Good afternoon and welcome! And welcome to everyone livestreaming right now!
America’s Army and its People are Transforming for the Future!
First, a special thanks to General Bob Brown, my West Point classmate, and his team for putting together this fabulous event during a challenging time.
Bob, who would’ve thought 40 years ago that we would both be here today!
Before I begin, I would like to acknowledge the great loss that our Army and Nation suffered, with the recent passing of our 38th Chief of Staff, General Ray Odierno, after a brave battle with cancer.
He was an incredible leader and a devoted husband, father, and grandfather. I considered him a personal mentor and always cherished his sage council.
Please join me in keeping General O and his family in our thoughts and prayer. (PAUSE)
You know I’m privileged to work with a great Army leadership team, led by Secretary Wormuth and supported by our acting Under Secretary, Mr. Chris Lowman, our Vice Chief of Staff of the Army, General Joe Martin, Director of the Army Staff, Lieutenant General Walt Piatt, and Sergeant Major of the Army Tony Grinston.
I’d also like to recognize the Army’s Senior Warrant Officer Advisor to the Chief of Staff, the “Chief’s Chief,” CW5 Dixon-Carter.
And to all the former Secretaries, Chiefs, and Vices here, as well as all the general officers, sergeants major, and distinguished guests – thank you for joining us today.
I want to acknowledge our Medal of Honor recipient one more time, Master Sergeant Leroy Petry from Afghanistan. You are a true American hero.
Thank you to our Gold Star families for being here today. Your loved ones gave all, and we will never forget their sacrifice or yours.
I am pleased to welcome so many of our allies and partners. Thank you for coming. I am proud to serve alongside you.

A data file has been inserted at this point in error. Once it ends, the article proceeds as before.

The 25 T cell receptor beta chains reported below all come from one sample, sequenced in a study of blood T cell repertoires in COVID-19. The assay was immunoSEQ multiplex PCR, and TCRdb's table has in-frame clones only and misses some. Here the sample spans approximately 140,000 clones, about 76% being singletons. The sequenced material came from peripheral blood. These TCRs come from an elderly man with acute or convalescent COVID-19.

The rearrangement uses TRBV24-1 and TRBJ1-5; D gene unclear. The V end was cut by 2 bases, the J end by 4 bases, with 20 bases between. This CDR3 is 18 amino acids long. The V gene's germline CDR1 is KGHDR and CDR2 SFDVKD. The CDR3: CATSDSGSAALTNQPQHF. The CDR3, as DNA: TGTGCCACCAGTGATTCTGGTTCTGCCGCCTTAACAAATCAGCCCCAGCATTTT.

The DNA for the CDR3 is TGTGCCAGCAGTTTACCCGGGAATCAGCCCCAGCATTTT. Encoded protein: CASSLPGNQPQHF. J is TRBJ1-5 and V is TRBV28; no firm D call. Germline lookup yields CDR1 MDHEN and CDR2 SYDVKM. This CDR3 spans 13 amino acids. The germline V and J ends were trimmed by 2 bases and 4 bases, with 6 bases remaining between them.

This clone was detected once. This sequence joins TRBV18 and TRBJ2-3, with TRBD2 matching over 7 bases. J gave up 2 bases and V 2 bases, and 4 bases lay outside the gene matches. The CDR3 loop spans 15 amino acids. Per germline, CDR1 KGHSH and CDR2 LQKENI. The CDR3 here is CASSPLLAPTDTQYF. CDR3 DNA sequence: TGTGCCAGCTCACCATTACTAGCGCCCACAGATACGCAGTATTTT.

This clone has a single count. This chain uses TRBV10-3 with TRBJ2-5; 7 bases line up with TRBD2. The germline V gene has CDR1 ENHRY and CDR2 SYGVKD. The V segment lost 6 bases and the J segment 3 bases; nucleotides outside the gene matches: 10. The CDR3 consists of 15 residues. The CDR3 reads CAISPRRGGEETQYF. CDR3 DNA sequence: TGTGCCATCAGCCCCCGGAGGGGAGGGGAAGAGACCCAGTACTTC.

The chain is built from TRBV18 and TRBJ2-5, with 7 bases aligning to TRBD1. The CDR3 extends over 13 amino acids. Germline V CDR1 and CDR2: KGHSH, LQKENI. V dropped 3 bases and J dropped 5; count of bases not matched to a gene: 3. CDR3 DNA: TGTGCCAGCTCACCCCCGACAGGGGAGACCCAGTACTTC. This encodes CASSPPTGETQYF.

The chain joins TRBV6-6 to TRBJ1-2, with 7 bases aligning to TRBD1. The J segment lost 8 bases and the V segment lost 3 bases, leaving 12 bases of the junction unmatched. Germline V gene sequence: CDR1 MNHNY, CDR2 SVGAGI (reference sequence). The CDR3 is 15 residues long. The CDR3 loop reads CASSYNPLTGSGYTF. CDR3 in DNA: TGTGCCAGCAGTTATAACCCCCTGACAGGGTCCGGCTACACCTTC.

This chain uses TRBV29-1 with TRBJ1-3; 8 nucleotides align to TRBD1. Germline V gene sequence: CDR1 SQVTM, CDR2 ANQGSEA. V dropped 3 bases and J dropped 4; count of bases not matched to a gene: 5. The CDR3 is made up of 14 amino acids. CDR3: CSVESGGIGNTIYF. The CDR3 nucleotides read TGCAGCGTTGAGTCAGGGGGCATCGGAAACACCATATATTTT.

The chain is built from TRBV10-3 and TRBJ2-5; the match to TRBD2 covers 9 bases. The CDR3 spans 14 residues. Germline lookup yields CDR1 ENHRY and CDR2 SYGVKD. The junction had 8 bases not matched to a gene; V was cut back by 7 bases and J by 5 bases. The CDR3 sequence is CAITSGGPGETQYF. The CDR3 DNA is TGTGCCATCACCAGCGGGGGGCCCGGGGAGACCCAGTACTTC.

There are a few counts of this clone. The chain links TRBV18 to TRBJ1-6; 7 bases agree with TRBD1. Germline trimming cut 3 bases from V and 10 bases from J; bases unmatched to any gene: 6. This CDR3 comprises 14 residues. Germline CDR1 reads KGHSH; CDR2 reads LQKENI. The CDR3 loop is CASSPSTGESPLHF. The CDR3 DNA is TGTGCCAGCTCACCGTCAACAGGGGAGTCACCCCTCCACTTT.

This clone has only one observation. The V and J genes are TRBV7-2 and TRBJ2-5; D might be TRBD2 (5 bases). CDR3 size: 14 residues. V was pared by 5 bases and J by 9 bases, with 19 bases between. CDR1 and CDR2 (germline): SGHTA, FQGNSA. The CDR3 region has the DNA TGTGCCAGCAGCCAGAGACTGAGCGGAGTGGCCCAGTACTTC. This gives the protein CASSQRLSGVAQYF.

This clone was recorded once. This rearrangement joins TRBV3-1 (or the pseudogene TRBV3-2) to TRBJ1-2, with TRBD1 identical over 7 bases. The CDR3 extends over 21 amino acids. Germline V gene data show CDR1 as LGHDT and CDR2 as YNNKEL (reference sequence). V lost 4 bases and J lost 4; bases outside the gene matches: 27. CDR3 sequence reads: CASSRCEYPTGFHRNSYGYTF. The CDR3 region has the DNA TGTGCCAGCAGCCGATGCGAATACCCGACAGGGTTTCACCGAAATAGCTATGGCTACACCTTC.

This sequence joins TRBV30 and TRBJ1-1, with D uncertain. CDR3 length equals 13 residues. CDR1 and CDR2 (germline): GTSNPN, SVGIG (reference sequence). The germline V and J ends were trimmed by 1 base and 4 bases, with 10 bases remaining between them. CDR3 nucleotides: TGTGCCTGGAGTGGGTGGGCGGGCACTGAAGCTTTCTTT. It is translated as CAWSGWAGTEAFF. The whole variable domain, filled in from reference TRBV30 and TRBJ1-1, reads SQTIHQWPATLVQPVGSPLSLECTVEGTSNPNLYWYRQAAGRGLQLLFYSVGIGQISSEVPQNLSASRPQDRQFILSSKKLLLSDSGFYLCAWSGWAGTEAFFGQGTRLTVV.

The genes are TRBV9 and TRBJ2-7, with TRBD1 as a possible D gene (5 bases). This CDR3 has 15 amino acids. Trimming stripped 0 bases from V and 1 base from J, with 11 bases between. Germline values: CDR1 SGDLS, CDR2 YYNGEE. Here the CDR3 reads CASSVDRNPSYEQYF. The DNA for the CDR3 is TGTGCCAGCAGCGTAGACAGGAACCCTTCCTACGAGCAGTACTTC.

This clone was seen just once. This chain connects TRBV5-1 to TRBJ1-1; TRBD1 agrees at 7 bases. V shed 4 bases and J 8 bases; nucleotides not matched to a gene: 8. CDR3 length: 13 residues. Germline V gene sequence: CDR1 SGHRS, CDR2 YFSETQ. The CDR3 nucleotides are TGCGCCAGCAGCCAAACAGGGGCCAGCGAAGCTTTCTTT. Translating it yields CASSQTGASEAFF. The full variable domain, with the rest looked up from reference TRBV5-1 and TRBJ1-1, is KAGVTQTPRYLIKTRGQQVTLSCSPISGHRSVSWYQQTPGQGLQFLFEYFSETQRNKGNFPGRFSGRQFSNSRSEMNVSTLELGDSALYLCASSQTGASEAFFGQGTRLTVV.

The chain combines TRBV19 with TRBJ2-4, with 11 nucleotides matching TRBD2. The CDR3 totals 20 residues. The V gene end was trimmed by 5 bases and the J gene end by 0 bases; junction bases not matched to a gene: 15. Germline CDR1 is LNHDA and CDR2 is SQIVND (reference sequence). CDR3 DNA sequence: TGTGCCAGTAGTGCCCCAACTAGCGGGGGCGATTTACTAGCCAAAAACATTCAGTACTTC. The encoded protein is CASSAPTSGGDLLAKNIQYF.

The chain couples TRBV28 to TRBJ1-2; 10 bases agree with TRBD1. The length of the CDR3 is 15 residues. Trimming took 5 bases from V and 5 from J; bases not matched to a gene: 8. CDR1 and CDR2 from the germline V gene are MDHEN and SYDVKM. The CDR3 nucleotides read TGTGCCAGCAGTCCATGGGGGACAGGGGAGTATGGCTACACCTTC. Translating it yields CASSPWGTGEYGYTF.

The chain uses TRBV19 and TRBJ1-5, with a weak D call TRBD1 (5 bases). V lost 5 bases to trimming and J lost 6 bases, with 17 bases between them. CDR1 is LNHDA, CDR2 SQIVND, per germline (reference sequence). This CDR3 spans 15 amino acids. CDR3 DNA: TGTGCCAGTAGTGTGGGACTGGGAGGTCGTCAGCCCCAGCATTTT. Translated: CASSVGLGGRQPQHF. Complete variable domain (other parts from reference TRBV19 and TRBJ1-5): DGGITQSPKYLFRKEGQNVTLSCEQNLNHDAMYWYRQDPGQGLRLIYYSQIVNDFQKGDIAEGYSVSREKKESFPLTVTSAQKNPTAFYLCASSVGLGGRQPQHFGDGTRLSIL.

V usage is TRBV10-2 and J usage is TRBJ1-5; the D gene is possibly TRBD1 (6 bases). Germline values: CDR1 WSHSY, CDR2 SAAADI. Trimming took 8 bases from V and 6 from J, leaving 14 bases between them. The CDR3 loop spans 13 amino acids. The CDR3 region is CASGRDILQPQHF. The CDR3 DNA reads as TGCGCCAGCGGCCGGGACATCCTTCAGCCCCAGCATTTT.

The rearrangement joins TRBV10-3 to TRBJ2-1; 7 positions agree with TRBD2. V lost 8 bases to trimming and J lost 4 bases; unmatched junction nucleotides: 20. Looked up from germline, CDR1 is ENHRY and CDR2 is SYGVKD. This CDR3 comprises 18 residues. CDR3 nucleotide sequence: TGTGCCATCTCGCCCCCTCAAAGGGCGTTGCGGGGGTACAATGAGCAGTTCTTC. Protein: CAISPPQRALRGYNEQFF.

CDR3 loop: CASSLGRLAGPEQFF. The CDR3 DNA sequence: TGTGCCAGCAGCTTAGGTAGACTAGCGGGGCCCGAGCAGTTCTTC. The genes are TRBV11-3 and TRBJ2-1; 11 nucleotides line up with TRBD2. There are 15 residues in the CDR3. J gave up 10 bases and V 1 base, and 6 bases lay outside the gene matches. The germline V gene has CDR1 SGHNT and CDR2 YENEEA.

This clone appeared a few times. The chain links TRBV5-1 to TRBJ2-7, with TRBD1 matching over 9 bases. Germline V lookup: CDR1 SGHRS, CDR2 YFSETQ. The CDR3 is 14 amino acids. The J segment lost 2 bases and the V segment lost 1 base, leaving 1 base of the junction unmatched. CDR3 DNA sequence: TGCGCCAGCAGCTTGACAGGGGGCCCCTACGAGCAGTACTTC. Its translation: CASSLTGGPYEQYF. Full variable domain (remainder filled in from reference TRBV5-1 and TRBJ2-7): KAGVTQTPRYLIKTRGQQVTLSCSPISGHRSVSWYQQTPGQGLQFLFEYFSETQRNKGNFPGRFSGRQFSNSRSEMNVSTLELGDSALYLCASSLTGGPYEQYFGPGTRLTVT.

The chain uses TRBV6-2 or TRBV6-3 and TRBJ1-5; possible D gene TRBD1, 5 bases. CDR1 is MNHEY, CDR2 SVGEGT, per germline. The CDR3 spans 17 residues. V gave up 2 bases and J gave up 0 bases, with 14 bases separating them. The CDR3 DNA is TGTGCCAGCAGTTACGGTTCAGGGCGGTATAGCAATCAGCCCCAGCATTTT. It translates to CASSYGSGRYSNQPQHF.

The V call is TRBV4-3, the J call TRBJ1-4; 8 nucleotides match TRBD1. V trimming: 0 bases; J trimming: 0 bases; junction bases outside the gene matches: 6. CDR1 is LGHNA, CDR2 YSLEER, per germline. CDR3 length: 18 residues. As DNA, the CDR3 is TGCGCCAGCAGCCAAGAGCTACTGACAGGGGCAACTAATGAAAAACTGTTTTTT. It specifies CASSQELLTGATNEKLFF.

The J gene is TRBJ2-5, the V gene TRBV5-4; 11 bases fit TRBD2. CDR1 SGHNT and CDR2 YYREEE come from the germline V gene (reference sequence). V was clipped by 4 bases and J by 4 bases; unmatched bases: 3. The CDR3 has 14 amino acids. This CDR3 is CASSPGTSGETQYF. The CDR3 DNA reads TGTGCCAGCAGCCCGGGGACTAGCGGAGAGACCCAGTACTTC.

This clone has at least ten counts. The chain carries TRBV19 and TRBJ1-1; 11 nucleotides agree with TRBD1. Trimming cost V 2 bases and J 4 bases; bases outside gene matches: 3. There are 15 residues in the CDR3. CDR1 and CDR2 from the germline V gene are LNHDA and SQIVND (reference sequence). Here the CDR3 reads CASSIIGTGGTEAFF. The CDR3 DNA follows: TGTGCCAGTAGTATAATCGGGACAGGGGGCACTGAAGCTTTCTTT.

Finally, I’d like to recognize General Carter Ham as he begins his next chapter in life.
General Ham served his country with honor and distinction for 37 years in uniform, and then did a tremendous job leading this Association for five years.
His team did a fabulous job putting on last year’s virtual event, but it wasn’t quite the recording this speech in the Pentagon studio.
Something was missing: people. So I am so happy to be back here with you today.
The United States Army exists for one reason, to protect this great Nation – from all enemies, both foreign and domestic. We do this by remaining ready to fight and win the Nation’s wars as a member of the Joint Force.
This has been a uniquely challenging time for the Army. But each challenge and each crisis has only made us stronger.
And throughout it all, we have never wavered on our priorities: People #1, Readiness #2, and #3 Modernization.
For me, people will always be the United States Army’s greatest strength and most important weapon system. Our Soldiers in the active Army, Guard, and Reserve. Their families. Our Army Civilians. And our Soldiers for Life, our retirees and veterans.
The past year has reminded us time and time again why people are our number one priority and why it is so important to get the right people in the right place at the right time.
People like our Army medical professionals, scientists, and logisticians working to get our Nation through this pandemic. It was an American Soldier, my friend General Gus Perna, who answered the call to lead the mass production and distribution of COVID vaccines under Operation Warp Speed.
And it was American Soldiers – active duty, Guard, and Reserve – who set up alternate the care facilities; who deployed to community hospitals across the Nation and gave hope to exhausted local medical professionals; and who stood up multiple mass vaccination sites across the country to put actual shots in arms.
People like our Guard and Reserve Soldiers and the incredible job they have done this past year. They came to the rescue of their neighbors during multiple natural disasters, all the while continuing to protect the Nation in global operations.
The Army National Guard and Army Reserve have experienced unprecedented demand at home and abroad, and they are doing a fantastic job.
People like our Army Olympians, who we recognized earlier. Lieutenant English holds the distinction of being the first U.S. Service Member to earn an Olympic gold medal.
People like our Soldiers from the 82nd Airborne Division, the 10th Mountain Division, the Red Bulls of the Minnesota National Guard, our special operations forces, and the many other Soldiers who supported one of the largest evacuation efforts in our history.